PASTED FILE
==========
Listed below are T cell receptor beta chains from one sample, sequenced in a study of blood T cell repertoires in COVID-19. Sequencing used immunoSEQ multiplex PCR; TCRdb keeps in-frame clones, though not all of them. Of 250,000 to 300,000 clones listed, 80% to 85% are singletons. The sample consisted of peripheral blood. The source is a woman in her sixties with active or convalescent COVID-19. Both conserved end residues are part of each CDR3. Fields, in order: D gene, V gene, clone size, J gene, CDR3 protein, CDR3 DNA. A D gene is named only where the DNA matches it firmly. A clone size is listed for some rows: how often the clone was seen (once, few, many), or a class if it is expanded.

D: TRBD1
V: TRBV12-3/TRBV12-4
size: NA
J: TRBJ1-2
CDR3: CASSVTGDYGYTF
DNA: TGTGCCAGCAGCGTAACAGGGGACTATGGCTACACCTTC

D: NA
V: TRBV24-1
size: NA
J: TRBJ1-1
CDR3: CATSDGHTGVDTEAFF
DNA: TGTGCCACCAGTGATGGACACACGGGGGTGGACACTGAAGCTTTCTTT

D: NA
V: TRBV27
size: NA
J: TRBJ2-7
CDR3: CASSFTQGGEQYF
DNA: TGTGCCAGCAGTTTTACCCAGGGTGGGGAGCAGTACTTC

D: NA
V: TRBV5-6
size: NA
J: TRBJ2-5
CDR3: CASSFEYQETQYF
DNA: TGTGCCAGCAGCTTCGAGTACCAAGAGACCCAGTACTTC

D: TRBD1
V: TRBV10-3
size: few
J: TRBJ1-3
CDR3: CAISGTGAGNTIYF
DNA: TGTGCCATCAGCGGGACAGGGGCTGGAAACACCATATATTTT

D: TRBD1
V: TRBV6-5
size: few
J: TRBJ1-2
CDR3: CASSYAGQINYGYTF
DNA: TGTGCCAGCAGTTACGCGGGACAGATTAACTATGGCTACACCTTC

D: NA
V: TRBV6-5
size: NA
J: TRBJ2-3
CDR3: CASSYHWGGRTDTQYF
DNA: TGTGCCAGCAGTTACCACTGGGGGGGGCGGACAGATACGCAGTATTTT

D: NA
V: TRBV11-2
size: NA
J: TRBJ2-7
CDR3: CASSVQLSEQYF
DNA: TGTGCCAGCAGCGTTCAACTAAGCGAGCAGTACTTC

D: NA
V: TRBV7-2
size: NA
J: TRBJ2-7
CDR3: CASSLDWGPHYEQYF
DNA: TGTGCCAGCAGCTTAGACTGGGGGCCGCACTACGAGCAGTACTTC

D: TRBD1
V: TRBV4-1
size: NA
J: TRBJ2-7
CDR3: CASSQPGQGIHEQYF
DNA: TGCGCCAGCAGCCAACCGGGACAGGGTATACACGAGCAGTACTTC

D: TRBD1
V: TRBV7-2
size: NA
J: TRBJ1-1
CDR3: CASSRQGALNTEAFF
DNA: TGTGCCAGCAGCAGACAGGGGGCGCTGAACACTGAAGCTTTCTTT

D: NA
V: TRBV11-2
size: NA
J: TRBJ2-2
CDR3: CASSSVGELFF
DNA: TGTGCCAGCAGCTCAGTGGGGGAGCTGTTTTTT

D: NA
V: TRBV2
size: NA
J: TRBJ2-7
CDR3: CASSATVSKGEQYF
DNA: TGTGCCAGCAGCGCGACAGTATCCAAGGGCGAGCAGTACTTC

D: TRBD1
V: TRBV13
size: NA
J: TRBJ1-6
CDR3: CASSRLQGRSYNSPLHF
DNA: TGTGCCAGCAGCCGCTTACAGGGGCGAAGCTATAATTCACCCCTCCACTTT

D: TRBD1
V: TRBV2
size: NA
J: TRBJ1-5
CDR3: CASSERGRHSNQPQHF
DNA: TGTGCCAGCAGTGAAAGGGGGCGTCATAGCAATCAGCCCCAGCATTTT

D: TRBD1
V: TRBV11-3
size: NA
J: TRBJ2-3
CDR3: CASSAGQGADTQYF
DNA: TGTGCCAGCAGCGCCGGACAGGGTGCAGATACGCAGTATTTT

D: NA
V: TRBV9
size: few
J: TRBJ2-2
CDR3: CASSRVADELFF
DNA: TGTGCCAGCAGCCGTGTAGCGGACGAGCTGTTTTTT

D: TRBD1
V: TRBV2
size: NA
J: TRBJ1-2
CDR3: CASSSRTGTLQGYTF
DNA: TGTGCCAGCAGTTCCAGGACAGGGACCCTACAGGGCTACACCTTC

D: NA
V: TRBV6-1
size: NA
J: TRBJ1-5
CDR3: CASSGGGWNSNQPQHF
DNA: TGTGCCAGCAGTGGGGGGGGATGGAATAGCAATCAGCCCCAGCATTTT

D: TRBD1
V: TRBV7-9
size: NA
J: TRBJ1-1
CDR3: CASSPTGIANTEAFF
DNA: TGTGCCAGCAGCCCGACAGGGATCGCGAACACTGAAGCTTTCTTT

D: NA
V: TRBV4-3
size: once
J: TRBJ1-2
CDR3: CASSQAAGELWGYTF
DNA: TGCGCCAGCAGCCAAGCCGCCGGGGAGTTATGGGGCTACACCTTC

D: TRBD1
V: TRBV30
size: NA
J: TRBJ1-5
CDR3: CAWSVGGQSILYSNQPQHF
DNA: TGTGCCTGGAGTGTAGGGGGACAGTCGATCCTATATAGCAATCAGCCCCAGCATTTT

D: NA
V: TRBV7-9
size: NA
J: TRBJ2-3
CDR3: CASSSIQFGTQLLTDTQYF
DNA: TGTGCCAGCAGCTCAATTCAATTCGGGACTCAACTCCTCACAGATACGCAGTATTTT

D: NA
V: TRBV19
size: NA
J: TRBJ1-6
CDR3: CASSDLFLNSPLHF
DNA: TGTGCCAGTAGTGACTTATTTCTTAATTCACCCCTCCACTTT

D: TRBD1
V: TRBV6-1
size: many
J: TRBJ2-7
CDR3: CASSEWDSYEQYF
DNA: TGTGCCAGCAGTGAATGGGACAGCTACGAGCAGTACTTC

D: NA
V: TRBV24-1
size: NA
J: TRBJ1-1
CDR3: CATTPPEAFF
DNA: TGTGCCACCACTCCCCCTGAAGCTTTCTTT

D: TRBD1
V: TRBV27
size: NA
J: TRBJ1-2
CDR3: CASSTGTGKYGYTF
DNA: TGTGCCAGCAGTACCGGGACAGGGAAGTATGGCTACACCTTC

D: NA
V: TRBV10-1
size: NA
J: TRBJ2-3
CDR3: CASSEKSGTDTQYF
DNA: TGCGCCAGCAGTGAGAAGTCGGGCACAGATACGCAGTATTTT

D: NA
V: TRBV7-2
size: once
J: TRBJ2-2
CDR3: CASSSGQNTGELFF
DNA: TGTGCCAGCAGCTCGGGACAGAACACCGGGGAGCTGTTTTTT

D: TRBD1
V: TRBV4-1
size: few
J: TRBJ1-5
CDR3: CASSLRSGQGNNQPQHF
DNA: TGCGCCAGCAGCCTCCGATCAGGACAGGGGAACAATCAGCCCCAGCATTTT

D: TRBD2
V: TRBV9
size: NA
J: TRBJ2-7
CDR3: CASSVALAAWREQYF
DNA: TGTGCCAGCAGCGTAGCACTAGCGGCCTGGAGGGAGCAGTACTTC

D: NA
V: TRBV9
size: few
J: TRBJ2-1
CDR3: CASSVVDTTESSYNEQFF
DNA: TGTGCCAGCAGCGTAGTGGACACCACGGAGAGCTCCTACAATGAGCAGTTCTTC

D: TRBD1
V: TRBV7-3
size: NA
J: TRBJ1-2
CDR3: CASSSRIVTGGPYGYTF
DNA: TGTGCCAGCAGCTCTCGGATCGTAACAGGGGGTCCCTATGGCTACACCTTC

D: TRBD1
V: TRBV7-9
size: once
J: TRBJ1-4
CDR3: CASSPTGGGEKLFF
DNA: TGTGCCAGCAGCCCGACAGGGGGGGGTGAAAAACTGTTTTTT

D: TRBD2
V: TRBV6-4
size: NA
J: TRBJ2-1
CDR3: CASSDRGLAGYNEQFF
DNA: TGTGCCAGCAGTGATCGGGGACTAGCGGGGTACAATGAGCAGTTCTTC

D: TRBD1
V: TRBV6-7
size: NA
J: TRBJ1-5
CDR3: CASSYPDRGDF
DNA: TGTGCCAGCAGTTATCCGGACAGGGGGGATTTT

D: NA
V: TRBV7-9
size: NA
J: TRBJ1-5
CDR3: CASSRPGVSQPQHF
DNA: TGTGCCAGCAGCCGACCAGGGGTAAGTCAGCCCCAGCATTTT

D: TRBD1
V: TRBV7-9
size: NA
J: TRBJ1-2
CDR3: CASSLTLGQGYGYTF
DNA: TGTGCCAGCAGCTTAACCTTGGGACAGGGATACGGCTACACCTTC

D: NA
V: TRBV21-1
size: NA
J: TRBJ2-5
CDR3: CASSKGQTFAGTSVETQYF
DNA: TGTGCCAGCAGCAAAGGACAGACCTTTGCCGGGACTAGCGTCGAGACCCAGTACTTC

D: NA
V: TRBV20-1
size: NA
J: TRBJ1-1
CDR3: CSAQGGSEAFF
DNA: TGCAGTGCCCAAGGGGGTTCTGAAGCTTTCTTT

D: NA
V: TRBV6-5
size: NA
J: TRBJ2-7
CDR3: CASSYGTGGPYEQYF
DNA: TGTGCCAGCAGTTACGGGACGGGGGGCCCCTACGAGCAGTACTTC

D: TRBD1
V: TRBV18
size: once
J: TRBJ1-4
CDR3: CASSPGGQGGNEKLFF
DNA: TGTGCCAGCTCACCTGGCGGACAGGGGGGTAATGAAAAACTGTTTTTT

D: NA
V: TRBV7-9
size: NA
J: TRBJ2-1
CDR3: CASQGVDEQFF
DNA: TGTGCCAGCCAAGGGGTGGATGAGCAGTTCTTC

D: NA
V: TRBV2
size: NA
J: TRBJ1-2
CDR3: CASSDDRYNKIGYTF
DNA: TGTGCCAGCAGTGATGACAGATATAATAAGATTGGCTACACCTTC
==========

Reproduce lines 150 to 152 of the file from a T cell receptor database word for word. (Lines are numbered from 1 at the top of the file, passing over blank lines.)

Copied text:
CDR3: CASSEWDSYEQYF
DNA: TGTGCCAGCAGTGAATGGGACAGCTACGAGCAGTACTTC

D: NA